Thursday, February 18, 2010

ON FEB 4, I received a letter from HDB informing me that I had violated its rules in buying a subsidised flat from HDB by investing in a private property within five years of my purchase of the HDB flat.

HDB said it had the right to repossess my flat as I had bought it on Sept 1, 1993 and had subsequently invested in a private property without satisfying the five-year minimum occupancy requirement.

I was given two weeks to arrange an interview with HDB to plead my case.

I had obtained approval from HDB before buying the private property but as this was almost 15 years ago, I was worried about finding the documentary proof in time.

After nights of frantic searching, I found the written approval by HDB for the purchase of my private property.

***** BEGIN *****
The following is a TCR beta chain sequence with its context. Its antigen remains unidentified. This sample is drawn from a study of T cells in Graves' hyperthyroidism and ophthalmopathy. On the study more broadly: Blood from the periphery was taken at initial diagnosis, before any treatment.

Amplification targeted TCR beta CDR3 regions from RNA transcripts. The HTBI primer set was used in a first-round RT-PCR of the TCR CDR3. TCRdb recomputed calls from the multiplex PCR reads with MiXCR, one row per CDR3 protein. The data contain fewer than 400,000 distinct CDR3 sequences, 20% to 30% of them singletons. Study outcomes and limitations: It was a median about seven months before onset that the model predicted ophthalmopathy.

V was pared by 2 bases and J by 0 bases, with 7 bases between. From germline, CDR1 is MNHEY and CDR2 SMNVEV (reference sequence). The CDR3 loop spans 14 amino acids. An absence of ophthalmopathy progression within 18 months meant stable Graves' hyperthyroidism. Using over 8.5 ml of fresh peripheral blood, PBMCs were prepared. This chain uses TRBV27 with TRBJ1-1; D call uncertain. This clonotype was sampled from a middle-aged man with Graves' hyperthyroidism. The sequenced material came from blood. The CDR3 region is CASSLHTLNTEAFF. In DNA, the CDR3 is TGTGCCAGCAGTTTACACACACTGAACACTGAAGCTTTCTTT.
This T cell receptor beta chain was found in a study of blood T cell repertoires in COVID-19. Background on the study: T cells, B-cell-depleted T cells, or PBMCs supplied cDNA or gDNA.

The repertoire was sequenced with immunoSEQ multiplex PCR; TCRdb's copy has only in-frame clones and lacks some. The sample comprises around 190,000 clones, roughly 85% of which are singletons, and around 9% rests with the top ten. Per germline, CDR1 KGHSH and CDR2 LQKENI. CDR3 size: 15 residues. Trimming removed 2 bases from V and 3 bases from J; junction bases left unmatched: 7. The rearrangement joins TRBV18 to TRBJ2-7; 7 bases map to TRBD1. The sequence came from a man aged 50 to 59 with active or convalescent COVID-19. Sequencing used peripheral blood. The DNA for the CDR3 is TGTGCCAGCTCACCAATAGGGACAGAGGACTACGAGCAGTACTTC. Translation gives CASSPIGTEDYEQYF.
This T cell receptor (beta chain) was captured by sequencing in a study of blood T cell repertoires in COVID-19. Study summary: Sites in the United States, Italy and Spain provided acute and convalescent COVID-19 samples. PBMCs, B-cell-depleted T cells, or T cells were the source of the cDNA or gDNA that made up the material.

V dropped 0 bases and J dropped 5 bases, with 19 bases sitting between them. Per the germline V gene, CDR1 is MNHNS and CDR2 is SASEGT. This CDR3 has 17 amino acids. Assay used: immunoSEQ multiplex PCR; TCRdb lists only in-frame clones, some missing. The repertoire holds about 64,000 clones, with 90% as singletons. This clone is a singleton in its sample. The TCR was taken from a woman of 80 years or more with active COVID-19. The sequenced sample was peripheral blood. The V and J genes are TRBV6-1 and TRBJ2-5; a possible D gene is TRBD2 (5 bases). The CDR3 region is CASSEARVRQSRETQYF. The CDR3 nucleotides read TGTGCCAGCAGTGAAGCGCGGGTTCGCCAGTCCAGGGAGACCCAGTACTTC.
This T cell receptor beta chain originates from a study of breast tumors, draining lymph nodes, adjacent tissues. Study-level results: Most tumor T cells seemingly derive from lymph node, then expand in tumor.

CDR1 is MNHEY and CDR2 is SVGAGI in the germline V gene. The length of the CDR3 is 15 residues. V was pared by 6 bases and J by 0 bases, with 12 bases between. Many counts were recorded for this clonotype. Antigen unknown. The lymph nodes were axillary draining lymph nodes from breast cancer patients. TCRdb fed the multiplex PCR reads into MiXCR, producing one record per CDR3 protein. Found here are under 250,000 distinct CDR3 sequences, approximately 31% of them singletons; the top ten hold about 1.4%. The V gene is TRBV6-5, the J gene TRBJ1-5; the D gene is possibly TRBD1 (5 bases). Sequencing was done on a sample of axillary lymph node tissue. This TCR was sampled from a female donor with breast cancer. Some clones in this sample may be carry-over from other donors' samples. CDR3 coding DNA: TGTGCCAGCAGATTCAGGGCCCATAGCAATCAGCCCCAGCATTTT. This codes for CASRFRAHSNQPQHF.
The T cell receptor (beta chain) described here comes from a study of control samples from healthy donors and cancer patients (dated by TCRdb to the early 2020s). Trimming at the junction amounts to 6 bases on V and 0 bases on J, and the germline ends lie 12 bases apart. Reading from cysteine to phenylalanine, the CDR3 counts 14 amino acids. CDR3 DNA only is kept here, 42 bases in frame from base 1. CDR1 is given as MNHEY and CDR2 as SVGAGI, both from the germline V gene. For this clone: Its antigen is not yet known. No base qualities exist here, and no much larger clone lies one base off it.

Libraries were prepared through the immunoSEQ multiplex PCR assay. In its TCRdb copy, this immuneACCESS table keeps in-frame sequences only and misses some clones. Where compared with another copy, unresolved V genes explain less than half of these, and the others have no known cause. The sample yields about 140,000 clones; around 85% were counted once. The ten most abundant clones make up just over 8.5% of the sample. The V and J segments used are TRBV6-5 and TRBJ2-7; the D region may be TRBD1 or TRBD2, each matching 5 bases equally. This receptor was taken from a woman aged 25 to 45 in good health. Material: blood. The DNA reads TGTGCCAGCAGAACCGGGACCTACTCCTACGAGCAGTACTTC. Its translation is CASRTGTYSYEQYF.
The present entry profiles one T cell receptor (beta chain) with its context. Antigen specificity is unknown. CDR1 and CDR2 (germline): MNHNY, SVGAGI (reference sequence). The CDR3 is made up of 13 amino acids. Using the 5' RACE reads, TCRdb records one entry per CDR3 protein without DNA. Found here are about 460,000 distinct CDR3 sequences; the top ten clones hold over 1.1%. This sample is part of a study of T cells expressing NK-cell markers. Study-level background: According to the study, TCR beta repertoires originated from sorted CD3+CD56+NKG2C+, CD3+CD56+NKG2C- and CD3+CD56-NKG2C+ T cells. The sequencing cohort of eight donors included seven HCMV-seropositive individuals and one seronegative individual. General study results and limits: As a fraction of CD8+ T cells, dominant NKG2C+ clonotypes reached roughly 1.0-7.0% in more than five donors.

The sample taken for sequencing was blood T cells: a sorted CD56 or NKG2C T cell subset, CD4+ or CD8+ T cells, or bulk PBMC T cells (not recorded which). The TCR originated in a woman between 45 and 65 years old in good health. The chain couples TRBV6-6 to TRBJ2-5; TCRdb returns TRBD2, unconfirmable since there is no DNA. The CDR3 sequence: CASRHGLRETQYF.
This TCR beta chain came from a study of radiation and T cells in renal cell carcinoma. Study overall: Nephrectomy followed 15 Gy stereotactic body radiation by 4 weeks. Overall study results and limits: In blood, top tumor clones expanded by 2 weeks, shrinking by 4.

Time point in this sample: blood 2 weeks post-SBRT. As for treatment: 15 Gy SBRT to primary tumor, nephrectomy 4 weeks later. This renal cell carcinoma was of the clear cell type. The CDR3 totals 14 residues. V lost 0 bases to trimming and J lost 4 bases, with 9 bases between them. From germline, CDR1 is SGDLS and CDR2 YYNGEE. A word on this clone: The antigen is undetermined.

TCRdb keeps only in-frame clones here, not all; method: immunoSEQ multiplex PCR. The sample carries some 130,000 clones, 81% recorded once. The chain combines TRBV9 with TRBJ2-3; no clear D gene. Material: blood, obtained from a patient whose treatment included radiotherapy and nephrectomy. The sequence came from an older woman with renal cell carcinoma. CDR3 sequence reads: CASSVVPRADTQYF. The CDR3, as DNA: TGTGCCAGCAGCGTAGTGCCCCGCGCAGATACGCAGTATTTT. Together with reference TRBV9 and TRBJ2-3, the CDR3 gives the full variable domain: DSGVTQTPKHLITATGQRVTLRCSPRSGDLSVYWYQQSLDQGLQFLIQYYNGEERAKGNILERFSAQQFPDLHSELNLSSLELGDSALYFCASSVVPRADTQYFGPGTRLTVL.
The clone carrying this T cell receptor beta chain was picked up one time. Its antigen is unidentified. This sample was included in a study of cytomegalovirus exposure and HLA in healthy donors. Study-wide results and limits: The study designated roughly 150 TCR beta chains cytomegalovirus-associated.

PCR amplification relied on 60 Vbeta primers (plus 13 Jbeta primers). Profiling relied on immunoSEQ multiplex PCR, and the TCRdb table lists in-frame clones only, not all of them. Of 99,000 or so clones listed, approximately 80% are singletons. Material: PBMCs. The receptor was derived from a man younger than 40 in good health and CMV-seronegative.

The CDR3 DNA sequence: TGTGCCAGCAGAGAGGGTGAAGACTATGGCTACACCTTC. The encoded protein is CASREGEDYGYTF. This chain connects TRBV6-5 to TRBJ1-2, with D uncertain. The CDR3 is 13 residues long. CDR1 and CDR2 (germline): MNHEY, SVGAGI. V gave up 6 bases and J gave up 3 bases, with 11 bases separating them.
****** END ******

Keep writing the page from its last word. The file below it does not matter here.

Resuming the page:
According to the letter of approval, I was allowed to buy the private property because the temporary occupation permit of my intended purchase fell after the five-year occupation requirement.

When my daughter pointed out the error to HDB and asked why it had made the surprise request, she was told HDB needed the documents to facilitate investigation by its audit department and had no record of my letter of approval.

It sounded strange to me because the written approval originated from HDB.

I am concerned that citizens are expected to keep documents from 15 years ago. Should not such records be HDB's responsibility?

What compounds my concern is that the Inland Revenue Authority of Singapore advises that all documents be shredded after five years.

There should be a timeframe for HDB to demand documents as it did in my case, relating to approval of such a purchase, perhaps up to five years.

Mavis Ng (Ms)

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